"And someone raised the question 'twixt the coffee and the cakes:
'Does the Piper walk to get away from all the noise he makes?'"
--From "The Ballad of How MacPherson Held the Floor" by Robert W. Service
Pipers are noted for their ambulatory habits. Robert Service is not the only one who has commented on it. There is also the old supposition that they walk (or march) because moving targets are harder to hit. Competing pipers in Grade 3 and higher march, even among their own kind, because the judges expect them to.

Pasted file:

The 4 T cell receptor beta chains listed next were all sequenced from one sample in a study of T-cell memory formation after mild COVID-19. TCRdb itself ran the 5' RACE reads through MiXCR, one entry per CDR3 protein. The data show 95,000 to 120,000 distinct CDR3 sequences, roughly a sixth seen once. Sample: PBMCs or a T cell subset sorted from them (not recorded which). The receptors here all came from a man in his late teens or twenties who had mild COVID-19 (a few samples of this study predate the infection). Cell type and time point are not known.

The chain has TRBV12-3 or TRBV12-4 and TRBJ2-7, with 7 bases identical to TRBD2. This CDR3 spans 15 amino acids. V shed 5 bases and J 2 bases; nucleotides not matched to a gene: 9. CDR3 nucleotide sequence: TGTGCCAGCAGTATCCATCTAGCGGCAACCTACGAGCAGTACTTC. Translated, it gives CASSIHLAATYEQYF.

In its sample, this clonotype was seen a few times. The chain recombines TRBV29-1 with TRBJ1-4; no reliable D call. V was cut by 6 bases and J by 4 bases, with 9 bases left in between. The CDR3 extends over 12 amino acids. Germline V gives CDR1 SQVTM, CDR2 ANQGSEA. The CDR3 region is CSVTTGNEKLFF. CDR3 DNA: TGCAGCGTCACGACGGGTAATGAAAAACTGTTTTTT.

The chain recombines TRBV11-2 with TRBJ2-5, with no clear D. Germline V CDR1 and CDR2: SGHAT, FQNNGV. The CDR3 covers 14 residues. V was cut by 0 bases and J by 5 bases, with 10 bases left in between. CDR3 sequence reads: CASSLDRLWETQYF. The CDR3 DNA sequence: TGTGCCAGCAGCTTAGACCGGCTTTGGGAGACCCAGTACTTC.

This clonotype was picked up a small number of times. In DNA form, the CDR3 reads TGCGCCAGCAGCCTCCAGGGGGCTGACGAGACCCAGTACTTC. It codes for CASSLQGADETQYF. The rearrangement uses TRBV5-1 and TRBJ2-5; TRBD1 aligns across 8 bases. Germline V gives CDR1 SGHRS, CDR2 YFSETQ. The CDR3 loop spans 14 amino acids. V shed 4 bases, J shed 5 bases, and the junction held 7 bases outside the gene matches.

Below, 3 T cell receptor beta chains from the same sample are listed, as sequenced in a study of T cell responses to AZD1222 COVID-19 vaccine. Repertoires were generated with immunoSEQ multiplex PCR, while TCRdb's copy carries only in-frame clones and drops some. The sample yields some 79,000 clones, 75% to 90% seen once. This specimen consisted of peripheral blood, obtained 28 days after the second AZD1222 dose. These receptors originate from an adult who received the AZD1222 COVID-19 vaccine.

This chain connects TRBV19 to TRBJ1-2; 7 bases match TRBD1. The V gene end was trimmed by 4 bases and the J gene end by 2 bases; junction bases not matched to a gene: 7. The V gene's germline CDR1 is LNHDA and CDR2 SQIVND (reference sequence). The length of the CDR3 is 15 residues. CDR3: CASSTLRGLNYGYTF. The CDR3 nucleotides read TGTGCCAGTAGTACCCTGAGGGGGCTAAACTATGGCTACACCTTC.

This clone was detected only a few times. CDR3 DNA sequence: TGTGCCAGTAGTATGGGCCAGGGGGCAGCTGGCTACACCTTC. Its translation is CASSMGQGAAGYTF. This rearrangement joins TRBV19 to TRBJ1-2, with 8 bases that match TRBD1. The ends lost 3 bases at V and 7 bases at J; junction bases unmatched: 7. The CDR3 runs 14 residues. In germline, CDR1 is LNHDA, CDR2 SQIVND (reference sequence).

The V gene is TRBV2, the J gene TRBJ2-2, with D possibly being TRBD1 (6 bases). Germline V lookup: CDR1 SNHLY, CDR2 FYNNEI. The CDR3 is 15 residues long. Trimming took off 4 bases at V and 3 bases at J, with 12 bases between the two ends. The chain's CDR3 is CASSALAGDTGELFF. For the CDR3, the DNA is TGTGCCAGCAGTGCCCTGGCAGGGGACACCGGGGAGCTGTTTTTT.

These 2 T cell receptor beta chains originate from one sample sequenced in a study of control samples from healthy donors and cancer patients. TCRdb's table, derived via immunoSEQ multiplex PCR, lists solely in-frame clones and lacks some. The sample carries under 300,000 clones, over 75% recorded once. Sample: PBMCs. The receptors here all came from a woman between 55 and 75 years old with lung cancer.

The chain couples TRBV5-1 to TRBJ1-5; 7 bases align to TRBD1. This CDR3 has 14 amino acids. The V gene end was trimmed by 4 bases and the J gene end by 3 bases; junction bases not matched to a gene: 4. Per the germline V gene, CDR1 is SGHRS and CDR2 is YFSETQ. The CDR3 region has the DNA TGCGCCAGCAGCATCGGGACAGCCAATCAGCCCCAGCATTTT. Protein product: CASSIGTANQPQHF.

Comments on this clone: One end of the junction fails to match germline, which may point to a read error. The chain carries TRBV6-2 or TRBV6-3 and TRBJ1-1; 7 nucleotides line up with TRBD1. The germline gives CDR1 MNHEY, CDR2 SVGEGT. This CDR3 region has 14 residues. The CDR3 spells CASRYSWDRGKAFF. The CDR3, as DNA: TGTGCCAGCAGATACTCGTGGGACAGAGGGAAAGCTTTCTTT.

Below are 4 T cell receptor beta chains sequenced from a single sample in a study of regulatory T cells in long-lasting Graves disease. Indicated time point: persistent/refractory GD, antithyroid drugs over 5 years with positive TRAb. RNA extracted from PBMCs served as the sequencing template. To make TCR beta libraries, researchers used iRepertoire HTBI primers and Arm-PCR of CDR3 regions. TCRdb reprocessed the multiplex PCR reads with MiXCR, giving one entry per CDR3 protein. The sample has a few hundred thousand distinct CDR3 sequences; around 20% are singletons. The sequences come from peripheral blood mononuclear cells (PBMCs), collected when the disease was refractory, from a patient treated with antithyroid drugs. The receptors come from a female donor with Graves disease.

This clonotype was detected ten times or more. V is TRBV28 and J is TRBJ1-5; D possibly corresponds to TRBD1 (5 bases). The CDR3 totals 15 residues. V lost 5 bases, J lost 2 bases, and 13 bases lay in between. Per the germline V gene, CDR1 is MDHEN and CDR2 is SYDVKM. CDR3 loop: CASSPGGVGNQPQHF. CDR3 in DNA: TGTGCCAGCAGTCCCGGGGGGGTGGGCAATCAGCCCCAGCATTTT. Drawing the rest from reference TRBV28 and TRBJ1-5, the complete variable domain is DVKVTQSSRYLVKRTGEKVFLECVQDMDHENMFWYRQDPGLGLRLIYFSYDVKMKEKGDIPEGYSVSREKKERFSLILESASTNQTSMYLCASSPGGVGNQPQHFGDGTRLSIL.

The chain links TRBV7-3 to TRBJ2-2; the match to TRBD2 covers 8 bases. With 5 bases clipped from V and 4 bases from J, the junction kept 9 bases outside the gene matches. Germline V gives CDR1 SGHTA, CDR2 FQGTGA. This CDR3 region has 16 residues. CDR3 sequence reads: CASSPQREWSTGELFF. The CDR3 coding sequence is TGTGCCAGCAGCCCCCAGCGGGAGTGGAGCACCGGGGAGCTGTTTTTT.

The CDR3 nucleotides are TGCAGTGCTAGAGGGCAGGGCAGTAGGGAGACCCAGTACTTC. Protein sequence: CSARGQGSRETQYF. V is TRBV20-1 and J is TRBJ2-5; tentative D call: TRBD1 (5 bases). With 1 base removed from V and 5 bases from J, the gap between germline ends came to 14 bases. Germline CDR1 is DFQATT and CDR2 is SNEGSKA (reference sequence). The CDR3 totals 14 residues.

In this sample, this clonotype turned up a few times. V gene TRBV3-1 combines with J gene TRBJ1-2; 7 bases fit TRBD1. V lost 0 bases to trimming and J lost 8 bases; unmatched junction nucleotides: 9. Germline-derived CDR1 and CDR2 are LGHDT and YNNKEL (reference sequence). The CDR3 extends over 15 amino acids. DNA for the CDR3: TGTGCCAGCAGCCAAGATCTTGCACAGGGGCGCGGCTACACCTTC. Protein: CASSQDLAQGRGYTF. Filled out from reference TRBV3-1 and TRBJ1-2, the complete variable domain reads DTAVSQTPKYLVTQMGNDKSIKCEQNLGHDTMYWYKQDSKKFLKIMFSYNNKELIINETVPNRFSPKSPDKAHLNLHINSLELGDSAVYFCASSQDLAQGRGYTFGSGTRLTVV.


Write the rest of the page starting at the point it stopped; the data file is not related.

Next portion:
I did some accidental research on the subject this afternoon and discovered that, even if you do not have a neighbor with a rifle trained on you, moving while you play is very beneficial. It is the time of year when you try to eke the last dregs of summer's benefit and wear sandals. Unfortunately, it is also the time of year when the big, black ants are whispering to each other that the weather is about to change and that they had better store up every edible they possibly can. It would appear that novice pipers are considered edible. I have been disturbed in mid-birl many a time by a very ambitious ant which attaches itself to my toe and will not let go. I have never been dragged by one more than a few feet, but it always pays to be cautious, so I have taken to strolling, even while I tune.